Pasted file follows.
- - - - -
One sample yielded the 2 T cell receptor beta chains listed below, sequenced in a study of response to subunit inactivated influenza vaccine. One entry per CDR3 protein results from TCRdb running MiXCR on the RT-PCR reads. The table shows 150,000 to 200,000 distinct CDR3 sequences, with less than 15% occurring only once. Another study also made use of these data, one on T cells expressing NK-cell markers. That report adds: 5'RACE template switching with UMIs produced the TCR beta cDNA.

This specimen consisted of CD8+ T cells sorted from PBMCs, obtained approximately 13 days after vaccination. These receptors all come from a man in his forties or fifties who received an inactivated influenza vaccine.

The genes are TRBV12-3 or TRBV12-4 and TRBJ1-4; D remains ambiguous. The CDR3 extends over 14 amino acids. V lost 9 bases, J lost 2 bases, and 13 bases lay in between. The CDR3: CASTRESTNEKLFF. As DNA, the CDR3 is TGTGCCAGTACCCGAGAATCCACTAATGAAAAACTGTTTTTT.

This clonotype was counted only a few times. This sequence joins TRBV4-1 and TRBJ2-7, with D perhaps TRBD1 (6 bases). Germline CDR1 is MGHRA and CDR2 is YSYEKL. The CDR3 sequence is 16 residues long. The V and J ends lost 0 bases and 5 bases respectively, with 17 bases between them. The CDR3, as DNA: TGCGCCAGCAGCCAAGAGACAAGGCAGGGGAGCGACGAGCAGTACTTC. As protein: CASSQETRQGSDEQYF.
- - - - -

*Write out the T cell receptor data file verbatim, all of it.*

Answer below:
One sample yielded the 2 T cell receptor beta chains listed below, sequenced in a study of response to subunit inactivated influenza vaccine. One entry per CDR3 protein results from TCRdb running MiXCR on the RT-PCR reads. The table shows 150,000 to 200,000 distinct CDR3 sequences, with less than 15% occurring only once. Another study also made use of these data, one on T cells expressing NK-cell markers. That report adds: 5'RACE template switching with UMIs produced the TCR beta cDNA.

This specimen consisted of CD8+ T cells sorted from PBMCs, obtained approximately 13 days after vaccination. These receptors all come from a man in his forties or fifties who received an inactivated influenza vaccine.

The genes are TRBV12-3 or TRBV12-4 and TRBJ1-4; D remains ambiguous. The CDR3 extends over 14 amino acids. V lost 9 bases, J lost 2 bases, and 13 bases lay in between. The CDR3: CASTRESTNEKLFF. As DNA, the CDR3 is TGTGCCAGTACCCGAGAATCCACTAATGAAAAACTGTTTTTT.

This clonotype was counted only a few times. This sequence joins TRBV4-1 and TRBJ2-7, with D perhaps TRBD1 (6 bases). Germline CDR1 is MGHRA and CDR2 is YSYEKL. The CDR3 sequence is 16 residues long. The V and J ends lost 0 bases and 5 bases respectively, with 17 bases between them. The CDR3, as DNA: TGCGCCAGCAGCCAAGAGACAAGGCAGGGGAGCGACGAGCAGTACTTC. As protein: CASSQETRQGSDEQYF.